Billy Kahora, the editor of Kenya’s first literary magazine, Kwani, gave a speech titled “The Kenya I Live In” in the Stern Conference Room at Hagerty Library, April 20.
Kahora lives in Nairobi, Kenya, where the government threatens writers in an attempt to control information. He was in Pennsylvania speaking on behalf of City of Asylum, an organization that provides refuge to writers threatened by their native governments.
Kahora opened his speech by explaining the challenging political context that contemporary Kenyan writers have dealt with over the years. He described the clash between politics and literature that governmental restrictions have fueled.
“[Exiling journalists] is really about controlling voting and elections, and making sure you get the maximum number of votes for your supporters within that group,” Kahora said.
In the 1970s, the major opposition against Kenyan authors began. The government of Kenya felt that writers were producing knowledge and awareness that was anti-African and that was targeted against the government. The government jailed many authors and removed their writings from school curricula, and many Kenyan writers consequently fled the country.
Kahora, whose work has been published in Granta and Vanity Fair, began writing at the age of 16, when he was working and schooling in South Africa. In 2007, he enrolled at the University of Edinburgh and studied creative writing as a Chevening Scholar. His first novel, “The True Story of David Munyakei, Goldenberg Whistleblower,” was published in 2008.
The story, which tells of the corruption in Kenya and the threats that face citizens who try to fight against it, provided a major theme for the speech.
Kahora also explained the history of his country, emphasizing that the Kenyan government is still considered a dictatorship. He explained that in the 90s, a new era of hostility between journalists and politicians was born. Thanks to journalists, Kenyan citizens began to understand the meaning of independence and freedom and began to question their identity and history — a fact that outraged the government.
Later in the speech, Kahora spoke more about the struggle for journalists to find a voice in Kenya. He noted that there is solidarity between Kenyan journalists and citizens, who trust them as a reliable source for information.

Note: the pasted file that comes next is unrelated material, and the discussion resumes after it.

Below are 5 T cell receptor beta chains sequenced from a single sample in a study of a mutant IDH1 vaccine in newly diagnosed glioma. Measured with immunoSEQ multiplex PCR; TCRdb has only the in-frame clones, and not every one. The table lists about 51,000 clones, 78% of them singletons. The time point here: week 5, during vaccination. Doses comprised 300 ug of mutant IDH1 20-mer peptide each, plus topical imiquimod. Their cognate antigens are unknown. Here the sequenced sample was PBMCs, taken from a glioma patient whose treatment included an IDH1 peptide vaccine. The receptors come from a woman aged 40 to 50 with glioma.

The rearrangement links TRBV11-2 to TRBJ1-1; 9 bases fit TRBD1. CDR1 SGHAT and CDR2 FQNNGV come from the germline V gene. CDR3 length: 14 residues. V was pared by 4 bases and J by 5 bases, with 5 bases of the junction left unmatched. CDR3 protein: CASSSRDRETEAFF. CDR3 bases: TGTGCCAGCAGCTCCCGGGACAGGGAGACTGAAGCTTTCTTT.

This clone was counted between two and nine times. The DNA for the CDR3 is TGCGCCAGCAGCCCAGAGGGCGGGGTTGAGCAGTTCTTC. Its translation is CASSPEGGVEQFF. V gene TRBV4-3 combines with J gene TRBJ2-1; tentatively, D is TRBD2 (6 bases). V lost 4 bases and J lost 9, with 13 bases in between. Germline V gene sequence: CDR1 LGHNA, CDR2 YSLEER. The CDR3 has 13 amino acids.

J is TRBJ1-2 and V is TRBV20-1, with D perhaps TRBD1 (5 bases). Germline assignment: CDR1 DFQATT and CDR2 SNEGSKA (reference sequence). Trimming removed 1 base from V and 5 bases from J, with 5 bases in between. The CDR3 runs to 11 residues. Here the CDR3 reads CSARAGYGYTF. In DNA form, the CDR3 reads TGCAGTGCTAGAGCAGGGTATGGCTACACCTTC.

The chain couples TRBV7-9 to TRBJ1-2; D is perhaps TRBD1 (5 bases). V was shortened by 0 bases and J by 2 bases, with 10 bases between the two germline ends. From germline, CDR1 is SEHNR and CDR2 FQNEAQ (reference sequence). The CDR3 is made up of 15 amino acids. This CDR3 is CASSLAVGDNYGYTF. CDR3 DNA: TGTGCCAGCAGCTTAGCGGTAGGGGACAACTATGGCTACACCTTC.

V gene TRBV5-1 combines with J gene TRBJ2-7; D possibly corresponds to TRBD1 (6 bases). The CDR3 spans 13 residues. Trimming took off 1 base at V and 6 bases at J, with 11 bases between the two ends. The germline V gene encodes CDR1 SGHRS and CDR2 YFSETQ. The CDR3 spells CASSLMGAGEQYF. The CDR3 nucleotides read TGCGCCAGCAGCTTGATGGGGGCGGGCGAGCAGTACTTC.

“If you cast [journalists] out of here, your constituents leave as well,” Kahora said.
Between 1980 and 2003, Kenya was producing only five literary fictions a year. It was at this time that many Kenyan writers convinced citizens that it was necessary to put together a medium through which contemporary writers could express themselves. This is what Kwani seeks to do.
“Because African places are not frequently described, you need to find your own idioms that immediately capture the nature of the place. That’s one challenge of living in diaspora, writing about things that people back home can relate too and describing places in such a way that other readers can understand what or where you are coming from,” Kahora said of writing for the magazine.
Kwani, which was formed in January 2003, is largely a social commentary on the once-colonized Kenya, answering questions regarding Kenyan leadership. Kwani means “So?” or “So what?,” a common theme of the publication.
The publication is a collection of different forms of art that tell stories such as poetry, creative non-fiction, fiction and even photography. Most photos in the 2006 publication of Kwani illustrated the post-election violence that took place in Kenya. Kwani also published quotes from eyewitnesses of the violence to show the intensity of the chaos.
The publication seeks to fill up the vacuum of contemporary literature in Kenya.
“Right now in Kenya, there is such a death of books unlike in Nigeria. Nigerians are very good at using idioms to capture places and scenes even though they lived here. It’s [important to] frame the language because you want to write something that people can look at back home and say, this is my reality,” Kahora said.
Kahora joined Kwani after its third publication in 2005.
“Spending time away from your country affects you. When I went to South Africa, my aesthetic nature and sensitivity, the kind of thinking I get into tends to be South African. But it gives you more perspective. It gives you more experience so it could enhance your writing,” Kahora continued.
Kahora noted that important political conversations are not taking place because people do not want to talk about the post-election violence. Kwani provides a safe place for Kenyan authors to express their views.
Both African and non-African students, primarily students whose majors were English and literature or political science, attended the event. Kwani publications were also on display at the event for guests to glance through and gain a better knowledge of the Kwani series.